Happy October!

Happy October! Month of fall foliage, Halloween costumes, apple picking and pumpkin spice lattes.  I will have none of those things in Bermuda; here, October means hurricanes, getting the garden planted (and then losing it all to the afore-mentioned hurricanes) and finding lightweight clothing in fall colors.  Bermudians love their Fall Fashion, even though it’s 85 degrees and sunny!  Bless them.  But don’t worry, I’ll be spending a lovely 9 days in Chicago playing concerts and working with various student groups.  I’m so excited for all of that, but I’m also excited to take a few walks around Lake Michigan, oohi-ng and ahh-ing over the changing leaves, and I will probably bribe my nephews to hit-up starbucks with me once or twice a day for a PSL fix.

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After an awesomely productive and enlightening September, I’m excited to move onto my next 30-Day Project.  September was “Health” and if you are curious, you can read about it here and here.  October is going to be…….drumroll, please….. “Career”.  Specifically, my performance career.  (Spoiler alert: the “Teaching” and “Youth Orchestra” aspects of my career will each have their own month).  I’m looking forward to booking some more concerts for this year and next (and the next—I’m already booking concerts for the 2019-2020 season!) cleaning up and updating my website, maybe getting some new headshots done, and learning how to write and send a good press-release, amongother things. I’m looking forward to ending the month with new kinds of content and a lot more of it to choose from.  Obviously I’ll be practicing a ton gearing up for my week of concerts in Chicago, and I’m curious to see how playing so many recitals in 1 week will feel.  I’m starting things off with my brand new business cards that the mother of one of my students designed.  Didn’t she do an incredible job?

business cards

designed by @mercedesigns

business cards

designed by @mercedesigns

Again, the name of the game here is to make a little bit of progress in this area each day.  Make necessary investments and read whatever I can find on the subject.  If you have any ideas, please send them along in the comments.  And in the meantime, Enjoy a caramel apple and a cider doughnut for me, please.

 

The Transition Week

I believe that summer begins on Memorial Day and ends on Labor Day, and I strongly adhere to that schedule each year.  This year, however, I have realized the importance of the “transition week” in getting myself from pre-Labor Day, when my life revolves around lakes and sailboats and sleeping until 9am if I want to,  to Post-Labor Day (when people actually expect me to do some work).  Maybe it’s because I have had such a whirlwind summer; The America’s Cup started Memorial Day weekend, lasted 5 weeks and brought 4 sets of houseguests.  In the middle of that I played a full recital with an entirely new program.  Then Paul and I finished teaching and we had our three-week staycation filled with beach picnics, snorkeling, swimming, sailing and a plethora of fun social events on the island, followed by Chicago to see my family (there were definitely s’mores–YES!)  A week of camp in Boston, 2 weeks of camp in Maine, and then our road-trip to Baltimore, Charleston and DC.  I have spent the last 3 days at our condo in Boston basically comatose. I am ready for the new concert season to begin, and yet my brain has turned to mush.  I know that I have been practicing, but the lack of routine always throws me off and makes me feel like a total slacker.  But as desperate as I am to get back to that routine, if you told me the season started tomorrow, I think I would fall to the floor, curl up in the fetal position and start crying, because I’m not READY!!!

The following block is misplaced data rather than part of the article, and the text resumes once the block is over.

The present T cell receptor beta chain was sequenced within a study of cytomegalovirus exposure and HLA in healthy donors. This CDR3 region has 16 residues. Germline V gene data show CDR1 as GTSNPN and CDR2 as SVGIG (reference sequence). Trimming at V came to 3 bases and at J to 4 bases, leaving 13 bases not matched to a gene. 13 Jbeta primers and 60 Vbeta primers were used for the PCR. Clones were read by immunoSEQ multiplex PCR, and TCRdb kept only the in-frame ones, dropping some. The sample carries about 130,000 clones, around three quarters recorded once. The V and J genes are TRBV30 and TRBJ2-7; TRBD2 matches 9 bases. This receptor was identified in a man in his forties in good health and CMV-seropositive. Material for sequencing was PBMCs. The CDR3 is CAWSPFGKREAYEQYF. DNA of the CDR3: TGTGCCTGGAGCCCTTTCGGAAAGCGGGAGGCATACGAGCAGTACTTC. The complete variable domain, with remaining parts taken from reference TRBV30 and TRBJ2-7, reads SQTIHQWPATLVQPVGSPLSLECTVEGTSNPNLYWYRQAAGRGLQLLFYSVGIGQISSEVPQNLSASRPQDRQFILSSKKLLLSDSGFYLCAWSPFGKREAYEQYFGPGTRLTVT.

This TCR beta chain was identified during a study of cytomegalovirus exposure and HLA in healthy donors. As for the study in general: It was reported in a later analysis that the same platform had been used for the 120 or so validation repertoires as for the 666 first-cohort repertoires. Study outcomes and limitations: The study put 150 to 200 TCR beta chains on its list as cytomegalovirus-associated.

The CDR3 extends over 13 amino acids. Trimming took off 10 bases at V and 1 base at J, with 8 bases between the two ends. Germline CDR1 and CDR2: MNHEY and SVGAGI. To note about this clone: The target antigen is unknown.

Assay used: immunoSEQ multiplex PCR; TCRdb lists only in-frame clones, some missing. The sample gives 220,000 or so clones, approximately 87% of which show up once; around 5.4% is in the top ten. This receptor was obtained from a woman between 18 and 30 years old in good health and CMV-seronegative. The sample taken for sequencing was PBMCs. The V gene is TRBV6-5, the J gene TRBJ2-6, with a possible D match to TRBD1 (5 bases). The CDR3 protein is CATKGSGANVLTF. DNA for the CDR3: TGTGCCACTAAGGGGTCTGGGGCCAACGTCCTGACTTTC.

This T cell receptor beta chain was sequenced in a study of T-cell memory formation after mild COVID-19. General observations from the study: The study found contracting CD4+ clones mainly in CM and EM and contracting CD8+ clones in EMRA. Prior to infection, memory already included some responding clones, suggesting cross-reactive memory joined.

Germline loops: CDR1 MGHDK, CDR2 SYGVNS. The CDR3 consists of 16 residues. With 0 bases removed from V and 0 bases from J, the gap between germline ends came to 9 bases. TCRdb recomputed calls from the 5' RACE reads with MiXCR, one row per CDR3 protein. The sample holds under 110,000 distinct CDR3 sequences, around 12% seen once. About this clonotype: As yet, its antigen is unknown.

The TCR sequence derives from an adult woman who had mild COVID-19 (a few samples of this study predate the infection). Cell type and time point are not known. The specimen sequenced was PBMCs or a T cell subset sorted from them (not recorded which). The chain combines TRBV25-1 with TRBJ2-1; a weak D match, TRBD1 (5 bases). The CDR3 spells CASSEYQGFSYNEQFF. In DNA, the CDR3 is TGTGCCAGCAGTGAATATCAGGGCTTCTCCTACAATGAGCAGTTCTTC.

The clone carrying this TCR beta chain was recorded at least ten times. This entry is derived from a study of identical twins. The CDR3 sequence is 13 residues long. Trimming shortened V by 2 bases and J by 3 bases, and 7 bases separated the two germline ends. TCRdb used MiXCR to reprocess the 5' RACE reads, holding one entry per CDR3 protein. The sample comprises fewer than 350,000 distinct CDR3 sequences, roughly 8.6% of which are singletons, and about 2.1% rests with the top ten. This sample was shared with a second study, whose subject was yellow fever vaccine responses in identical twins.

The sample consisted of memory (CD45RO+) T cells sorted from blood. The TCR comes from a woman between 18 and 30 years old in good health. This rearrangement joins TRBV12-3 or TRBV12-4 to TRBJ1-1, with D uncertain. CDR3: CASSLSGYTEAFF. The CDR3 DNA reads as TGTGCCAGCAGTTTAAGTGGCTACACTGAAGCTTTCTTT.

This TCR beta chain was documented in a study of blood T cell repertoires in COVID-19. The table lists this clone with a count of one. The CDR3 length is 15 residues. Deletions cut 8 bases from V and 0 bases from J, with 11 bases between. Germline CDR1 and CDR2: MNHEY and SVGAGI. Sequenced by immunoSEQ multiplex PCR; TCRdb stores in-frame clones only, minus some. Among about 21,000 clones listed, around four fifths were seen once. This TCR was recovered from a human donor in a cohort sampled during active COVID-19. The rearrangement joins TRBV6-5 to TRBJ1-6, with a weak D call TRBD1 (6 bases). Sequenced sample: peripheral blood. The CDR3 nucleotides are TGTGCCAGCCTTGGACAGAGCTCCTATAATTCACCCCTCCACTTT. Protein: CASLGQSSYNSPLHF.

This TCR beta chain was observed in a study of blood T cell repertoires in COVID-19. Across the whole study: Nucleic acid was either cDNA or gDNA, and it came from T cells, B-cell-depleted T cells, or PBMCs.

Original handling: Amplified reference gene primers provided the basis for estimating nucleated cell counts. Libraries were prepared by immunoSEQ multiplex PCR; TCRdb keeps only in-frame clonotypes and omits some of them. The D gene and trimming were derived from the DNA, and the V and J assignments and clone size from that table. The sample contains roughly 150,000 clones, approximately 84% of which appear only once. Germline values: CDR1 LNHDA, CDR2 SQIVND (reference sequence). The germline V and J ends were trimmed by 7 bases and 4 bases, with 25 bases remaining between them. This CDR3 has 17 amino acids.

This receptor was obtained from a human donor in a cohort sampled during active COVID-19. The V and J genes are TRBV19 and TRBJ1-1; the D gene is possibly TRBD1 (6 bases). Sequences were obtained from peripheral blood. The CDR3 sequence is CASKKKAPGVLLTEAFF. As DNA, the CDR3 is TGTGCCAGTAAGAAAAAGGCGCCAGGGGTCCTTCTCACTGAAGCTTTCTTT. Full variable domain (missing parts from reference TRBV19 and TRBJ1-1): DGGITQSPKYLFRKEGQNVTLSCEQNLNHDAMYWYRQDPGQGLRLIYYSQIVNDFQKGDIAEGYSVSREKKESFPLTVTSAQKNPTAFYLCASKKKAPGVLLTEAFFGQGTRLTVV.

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Thus, ladies and gentlemen, “The Transition Week”. Continue reading

What I do All Day

There are two questions I am often asked by my non-musician friends and family:

The first, is a general, “So….what, exactly, do you do all day?”.  When I tell them I practice, they look at me kind of funny.

But then when they see me perform, they inevitably ask the 2nd question: “How do you know where all of the notes are going to be?”.   I’d love to simply refer them to the answer to my first question, but that would seem rude.  I’m not offended, I swear.  I get it, what I do is really strange.  I spend hours alone in a room with the door shut “practicing”–whatever that means, and then I perform.  Actors have their fellow cast members.  They go to rehearsal, they interact.  There is a clear process of learning and memorizing lines and stage direction that the common person understands.  Athletes?  They work either with the rest of their team, or if it is a solo sport, they at least work with a coach.  They do drills, they discuss their technique, how to improve. They can measure their progress through speed and distance.  But a musician?  Hmm. Weird.  So, here it is: A day in the life of a musician.  Or at least the practice room part of it.  Continue reading